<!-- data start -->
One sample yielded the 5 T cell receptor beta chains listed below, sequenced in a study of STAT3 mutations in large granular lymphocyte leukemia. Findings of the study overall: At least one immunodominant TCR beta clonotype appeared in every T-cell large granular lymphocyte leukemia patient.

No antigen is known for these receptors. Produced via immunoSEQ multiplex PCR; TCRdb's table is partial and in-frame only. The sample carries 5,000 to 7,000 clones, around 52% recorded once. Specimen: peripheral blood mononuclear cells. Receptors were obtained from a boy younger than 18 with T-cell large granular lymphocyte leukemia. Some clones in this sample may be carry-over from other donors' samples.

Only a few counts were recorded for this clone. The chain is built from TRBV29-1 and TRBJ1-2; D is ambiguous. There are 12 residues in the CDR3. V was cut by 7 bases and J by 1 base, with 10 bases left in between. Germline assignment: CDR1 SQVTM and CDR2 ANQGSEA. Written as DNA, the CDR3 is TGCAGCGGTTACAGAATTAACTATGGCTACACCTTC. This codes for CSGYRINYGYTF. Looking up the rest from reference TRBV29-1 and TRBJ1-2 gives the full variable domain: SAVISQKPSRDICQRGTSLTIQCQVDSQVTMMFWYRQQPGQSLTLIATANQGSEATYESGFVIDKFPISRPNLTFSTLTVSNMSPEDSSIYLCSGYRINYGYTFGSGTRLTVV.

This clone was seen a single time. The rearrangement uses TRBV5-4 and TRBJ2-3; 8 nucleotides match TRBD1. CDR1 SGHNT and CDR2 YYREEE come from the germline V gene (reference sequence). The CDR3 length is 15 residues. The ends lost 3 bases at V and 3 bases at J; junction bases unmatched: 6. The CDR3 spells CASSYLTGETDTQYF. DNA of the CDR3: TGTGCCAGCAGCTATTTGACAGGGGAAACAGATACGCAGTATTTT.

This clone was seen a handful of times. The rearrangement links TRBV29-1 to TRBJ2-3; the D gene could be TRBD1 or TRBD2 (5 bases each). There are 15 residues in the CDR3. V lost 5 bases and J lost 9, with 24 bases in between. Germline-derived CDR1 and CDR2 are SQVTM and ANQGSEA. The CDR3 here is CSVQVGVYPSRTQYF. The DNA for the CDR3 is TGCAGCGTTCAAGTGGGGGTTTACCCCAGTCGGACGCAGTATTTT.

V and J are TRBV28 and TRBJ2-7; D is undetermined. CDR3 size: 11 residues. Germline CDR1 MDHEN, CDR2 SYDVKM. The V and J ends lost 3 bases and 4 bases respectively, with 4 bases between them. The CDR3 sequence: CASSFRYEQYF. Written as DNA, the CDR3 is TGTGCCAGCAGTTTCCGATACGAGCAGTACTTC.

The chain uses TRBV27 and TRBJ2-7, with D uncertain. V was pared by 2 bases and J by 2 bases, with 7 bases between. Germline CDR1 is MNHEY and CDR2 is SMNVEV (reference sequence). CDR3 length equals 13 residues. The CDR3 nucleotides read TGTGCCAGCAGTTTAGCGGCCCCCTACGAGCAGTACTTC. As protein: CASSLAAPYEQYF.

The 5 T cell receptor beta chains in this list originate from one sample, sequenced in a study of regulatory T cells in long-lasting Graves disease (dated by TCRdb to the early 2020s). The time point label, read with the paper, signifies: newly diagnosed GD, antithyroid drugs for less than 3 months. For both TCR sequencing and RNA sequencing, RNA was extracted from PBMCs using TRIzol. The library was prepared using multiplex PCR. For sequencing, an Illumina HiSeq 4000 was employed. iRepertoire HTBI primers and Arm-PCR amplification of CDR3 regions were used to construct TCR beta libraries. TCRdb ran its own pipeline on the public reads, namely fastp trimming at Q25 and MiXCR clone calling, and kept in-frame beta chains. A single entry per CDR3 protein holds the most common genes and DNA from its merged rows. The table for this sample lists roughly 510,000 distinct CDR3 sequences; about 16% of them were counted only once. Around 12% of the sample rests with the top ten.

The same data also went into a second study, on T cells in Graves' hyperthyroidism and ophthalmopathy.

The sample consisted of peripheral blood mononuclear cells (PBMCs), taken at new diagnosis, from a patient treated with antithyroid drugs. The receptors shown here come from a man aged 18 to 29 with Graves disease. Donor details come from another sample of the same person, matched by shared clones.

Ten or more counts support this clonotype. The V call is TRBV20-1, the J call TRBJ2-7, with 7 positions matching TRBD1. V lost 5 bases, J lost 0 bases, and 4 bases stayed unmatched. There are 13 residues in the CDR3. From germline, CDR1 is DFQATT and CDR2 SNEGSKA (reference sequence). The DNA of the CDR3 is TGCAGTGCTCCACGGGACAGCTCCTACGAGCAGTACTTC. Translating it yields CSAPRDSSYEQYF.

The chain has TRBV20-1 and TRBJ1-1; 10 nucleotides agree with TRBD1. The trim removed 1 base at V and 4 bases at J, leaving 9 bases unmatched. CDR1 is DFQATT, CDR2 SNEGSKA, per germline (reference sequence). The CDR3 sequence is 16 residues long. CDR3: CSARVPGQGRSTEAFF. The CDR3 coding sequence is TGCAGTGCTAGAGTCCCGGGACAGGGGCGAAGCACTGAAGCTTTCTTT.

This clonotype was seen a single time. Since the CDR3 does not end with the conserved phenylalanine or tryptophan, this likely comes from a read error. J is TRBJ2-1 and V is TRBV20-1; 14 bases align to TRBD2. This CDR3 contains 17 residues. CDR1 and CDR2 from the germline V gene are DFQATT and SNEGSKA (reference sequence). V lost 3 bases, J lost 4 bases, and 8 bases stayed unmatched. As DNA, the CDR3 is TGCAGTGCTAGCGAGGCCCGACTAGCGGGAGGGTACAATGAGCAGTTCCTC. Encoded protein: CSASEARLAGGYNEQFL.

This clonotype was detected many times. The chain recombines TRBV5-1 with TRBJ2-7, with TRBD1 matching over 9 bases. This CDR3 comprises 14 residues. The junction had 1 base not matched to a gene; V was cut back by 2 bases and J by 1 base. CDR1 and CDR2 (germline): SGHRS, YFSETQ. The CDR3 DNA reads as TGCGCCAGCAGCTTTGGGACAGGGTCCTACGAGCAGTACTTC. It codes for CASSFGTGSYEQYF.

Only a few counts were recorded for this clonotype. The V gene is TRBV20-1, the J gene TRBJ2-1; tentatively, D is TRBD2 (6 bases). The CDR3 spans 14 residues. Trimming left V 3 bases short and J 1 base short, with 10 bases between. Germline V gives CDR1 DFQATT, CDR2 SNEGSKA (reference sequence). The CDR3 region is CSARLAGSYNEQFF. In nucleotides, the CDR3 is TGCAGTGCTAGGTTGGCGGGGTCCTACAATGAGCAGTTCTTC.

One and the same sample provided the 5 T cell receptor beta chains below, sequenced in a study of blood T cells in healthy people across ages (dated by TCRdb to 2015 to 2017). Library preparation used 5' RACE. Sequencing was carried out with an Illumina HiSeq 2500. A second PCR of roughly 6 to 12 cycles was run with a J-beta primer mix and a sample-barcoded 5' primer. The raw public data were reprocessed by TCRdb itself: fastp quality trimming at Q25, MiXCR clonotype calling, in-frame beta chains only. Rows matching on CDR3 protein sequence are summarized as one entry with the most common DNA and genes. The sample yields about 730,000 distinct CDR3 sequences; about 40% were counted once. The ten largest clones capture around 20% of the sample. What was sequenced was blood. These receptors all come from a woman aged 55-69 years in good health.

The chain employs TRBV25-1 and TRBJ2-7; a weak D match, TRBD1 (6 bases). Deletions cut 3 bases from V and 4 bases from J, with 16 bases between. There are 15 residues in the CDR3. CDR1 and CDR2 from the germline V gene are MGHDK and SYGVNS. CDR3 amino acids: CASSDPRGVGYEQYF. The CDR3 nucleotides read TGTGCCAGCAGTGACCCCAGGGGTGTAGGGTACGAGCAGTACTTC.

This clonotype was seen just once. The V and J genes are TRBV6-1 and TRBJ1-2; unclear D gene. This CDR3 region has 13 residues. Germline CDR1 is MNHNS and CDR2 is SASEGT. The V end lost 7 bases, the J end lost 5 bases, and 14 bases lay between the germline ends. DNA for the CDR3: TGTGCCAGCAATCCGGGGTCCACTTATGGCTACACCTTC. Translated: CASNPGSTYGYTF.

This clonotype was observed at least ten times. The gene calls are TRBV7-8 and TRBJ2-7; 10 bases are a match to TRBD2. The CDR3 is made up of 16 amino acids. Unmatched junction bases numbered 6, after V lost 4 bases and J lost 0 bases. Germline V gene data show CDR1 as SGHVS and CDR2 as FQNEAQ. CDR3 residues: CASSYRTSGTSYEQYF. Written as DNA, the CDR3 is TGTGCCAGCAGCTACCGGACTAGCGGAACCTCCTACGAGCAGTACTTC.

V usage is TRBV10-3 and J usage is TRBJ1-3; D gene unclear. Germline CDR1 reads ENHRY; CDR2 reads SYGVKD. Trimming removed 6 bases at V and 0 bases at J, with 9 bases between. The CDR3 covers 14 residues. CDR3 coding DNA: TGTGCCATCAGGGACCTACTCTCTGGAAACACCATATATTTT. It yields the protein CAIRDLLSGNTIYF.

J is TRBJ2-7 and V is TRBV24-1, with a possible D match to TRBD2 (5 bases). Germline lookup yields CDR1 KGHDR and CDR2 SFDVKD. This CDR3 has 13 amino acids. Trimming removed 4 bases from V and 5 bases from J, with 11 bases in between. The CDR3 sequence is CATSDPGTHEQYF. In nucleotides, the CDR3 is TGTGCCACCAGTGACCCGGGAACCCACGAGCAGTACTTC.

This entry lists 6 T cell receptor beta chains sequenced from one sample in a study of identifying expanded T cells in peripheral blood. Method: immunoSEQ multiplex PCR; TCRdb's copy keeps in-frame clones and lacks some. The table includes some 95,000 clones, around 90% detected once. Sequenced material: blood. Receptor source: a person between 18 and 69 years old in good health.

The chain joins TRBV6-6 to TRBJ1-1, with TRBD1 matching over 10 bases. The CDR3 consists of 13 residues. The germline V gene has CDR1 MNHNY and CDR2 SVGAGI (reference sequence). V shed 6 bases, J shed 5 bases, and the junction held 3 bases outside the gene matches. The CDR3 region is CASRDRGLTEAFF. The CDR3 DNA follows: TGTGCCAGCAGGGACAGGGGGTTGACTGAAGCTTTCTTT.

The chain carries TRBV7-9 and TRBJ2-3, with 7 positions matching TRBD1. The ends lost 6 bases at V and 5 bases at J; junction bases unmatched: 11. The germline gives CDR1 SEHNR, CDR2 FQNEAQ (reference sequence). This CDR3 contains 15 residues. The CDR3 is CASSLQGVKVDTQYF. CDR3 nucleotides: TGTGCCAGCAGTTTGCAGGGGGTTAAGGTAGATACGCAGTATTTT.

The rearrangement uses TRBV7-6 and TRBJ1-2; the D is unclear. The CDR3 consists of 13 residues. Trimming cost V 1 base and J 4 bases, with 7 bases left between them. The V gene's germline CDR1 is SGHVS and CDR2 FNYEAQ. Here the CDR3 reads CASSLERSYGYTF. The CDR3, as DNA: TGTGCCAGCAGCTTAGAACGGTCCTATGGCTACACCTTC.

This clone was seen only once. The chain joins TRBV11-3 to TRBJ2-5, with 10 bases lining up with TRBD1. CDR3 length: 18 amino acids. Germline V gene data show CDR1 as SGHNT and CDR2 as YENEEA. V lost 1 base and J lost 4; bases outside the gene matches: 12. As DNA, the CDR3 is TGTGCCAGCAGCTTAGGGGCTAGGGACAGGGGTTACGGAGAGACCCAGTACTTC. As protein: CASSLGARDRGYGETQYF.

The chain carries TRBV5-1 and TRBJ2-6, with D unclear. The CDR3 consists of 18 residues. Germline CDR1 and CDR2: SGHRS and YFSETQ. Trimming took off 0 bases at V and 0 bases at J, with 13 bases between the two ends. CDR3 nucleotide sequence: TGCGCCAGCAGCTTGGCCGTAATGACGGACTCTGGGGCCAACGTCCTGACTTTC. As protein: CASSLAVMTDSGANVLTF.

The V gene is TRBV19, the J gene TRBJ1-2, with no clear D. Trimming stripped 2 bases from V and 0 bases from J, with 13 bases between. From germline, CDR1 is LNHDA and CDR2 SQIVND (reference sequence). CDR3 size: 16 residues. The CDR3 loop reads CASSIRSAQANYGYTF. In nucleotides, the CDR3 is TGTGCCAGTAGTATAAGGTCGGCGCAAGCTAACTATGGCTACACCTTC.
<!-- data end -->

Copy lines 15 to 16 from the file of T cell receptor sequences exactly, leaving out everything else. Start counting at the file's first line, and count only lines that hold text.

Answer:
Only a few counts were recorded for this clonotype. The V gene is TRBV20-1, the J gene TRBJ2-1; tentatively, D is TRBD2 (6 bases). The CDR3 spans 14 residues. Trimming left V 3 bases short and J 1 base short, with 10 bases between. Germline V gives CDR1 DFQATT, CDR2 SNEGSKA (reference sequence). The CDR3 region is CSARLAGSYNEQFF. In nucleotides, the CDR3 is TGCAGTGCTAGGTTGGCGGGGTCCTACAATGAGCAGTTCTTC.

One and the same sample provided the 5 T cell receptor beta chains below, sequenced in a study of blood T cells in healthy people across ages (dated by TCRdb to 2015 to 2017). Library preparation used 5' RACE. Sequencing was carried out with an Illumina HiSeq 2500. A second PCR of roughly 6 to 12 cycles was run with a J-beta primer mix and a sample-barcoded 5' primer. The raw public data were reprocessed by TCRdb itself: fastp quality trimming at Q25, MiXCR clonotype calling, in-frame beta chains only. Rows matching on CDR3 protein sequence are summarized as one entry with the most common DNA and genes. The sample yields about 730,000 distinct CDR3 sequences; about 40% were counted once. The ten largest clones capture around 20% of the sample. What was sequenced was blood. These receptors all come from a woman aged 55-69 years in good health.